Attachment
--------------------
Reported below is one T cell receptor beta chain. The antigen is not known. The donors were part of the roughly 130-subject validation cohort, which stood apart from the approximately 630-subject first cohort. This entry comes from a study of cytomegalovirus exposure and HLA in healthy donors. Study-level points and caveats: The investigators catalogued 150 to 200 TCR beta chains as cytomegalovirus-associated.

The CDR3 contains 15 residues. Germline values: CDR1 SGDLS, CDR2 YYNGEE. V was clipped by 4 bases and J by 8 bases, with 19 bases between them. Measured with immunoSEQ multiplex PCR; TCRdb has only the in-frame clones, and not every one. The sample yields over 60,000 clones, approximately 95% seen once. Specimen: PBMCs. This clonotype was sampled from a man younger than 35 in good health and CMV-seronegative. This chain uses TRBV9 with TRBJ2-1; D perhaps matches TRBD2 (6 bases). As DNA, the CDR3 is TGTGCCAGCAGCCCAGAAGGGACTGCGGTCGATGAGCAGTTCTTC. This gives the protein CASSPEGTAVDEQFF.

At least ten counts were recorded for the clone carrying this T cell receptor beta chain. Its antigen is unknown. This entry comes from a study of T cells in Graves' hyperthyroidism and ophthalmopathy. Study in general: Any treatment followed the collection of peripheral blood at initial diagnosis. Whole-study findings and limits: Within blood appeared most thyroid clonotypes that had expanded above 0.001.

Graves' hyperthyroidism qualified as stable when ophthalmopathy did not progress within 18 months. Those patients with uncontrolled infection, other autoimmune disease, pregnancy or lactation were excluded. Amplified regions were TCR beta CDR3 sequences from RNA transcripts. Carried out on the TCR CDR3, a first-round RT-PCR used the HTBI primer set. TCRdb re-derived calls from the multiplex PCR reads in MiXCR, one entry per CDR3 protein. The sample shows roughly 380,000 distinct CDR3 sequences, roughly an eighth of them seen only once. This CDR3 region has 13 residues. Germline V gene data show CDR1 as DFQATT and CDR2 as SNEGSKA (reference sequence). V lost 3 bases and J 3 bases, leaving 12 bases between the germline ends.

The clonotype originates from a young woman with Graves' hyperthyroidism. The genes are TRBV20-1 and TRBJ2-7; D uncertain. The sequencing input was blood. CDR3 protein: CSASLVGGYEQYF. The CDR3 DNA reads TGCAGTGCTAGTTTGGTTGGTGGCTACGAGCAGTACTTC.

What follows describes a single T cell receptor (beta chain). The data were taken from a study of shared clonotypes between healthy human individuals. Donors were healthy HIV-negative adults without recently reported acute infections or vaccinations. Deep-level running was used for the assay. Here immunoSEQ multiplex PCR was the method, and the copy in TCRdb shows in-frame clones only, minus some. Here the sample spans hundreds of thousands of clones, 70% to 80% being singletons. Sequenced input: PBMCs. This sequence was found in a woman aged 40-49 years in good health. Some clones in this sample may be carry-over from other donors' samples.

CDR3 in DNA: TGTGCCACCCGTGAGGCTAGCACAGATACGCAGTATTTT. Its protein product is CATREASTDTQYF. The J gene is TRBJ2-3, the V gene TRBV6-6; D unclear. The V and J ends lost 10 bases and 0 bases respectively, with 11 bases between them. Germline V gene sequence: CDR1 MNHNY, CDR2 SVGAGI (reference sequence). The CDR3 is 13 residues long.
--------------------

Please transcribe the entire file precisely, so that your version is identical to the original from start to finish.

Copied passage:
Reported below is one T cell receptor beta chain. The antigen is not known. The donors were part of the roughly 130-subject validation cohort, which stood apart from the approximately 630-subject first cohort. This entry comes from a study of cytomegalovirus exposure and HLA in healthy donors. Study-level points and caveats: The investigators catalogued 150 to 200 TCR beta chains as cytomegalovirus-associated.

The CDR3 contains 15 residues. Germline values: CDR1 SGDLS, CDR2 YYNGEE. V was clipped by 4 bases and J by 8 bases, with 19 bases between them. Measured with immunoSEQ multiplex PCR; TCRdb has only the in-frame clones, and not every one. The sample yields over 60,000 clones, approximately 95% seen once. Specimen: PBMCs. This clonotype was sampled from a man younger than 35 in good health and CMV-seronegative. This chain uses TRBV9 with TRBJ2-1; D perhaps matches TRBD2 (6 bases). As DNA, the CDR3 is TGTGCCAGCAGCCCAGAAGGGACTGCGGTCGATGAGCAGTTCTTC. This gives the protein CASSPEGTAVDEQFF.

At least ten counts were recorded for the clone carrying this T cell receptor beta chain. Its antigen is unknown. This entry comes from a study of T cells in Graves' hyperthyroidism and ophthalmopathy. Study in general: Any treatment followed the collection of peripheral blood at initial diagnosis. Whole-study findings and limits: Within blood appeared most thyroid clonotypes that had expanded above 0.001.

Graves' hyperthyroidism qualified as stable when ophthalmopathy did not progress within 18 months. Those patients with uncontrolled infection, other autoimmune disease, pregnancy or lactation were excluded. Amplified regions were TCR beta CDR3 sequences from RNA transcripts. Carried out on the TCR CDR3, a first-round RT-PCR used the HTBI primer set. TCRdb re-derived calls from the multiplex PCR reads in MiXCR, one entry per CDR3 protein. The sample shows roughly 380,000 distinct CDR3 sequences, roughly an eighth of them seen only once. This CDR3 region has 13 residues. Germline V gene data show CDR1 as DFQATT and CDR2 as SNEGSKA (reference sequence). V lost 3 bases and J 3 bases, leaving 12 bases between the germline ends.

The clonotype originates from a young woman with Graves' hyperthyroidism. The genes are TRBV20-1 and TRBJ2-7; D uncertain. The sequencing input was blood. CDR3 protein: CSASLVGGYEQYF. The CDR3 DNA reads TGCAGTGCTAGTTTGGTTGGTGGCTACGAGCAGTACTTC.

What follows describes a single T cell receptor (beta chain). The data were taken from a study of shared clonotypes between healthy human individuals. Donors were healthy HIV-negative adults without recently reported acute infections or vaccinations. Deep-level running was used for the assay. Here immunoSEQ multiplex PCR was the method, and the copy in TCRdb shows in-frame clones only, minus some. Here the sample spans hundreds of thousands of clones, 70% to 80% being singletons. Sequenced input: PBMCs. This sequence was found in a woman aged 40-49 years in good health. Some clones in this sample may be carry-over from other donors' samples.

CDR3 in DNA: TGTGCCACCCGTGAGGCTAGCACAGATACGCAGTATTTT. Its protein product is CATREASTDTQYF. The J gene is TRBJ2-3, the V gene TRBV6-6; D unclear. The V and J ends lost 10 bases and 0 bases respectively, with 11 bases between them. Germline V gene sequence: CDR1 MNHNY, CDR2 SVGAGI (reference sequence). The CDR3 is 13 residues long.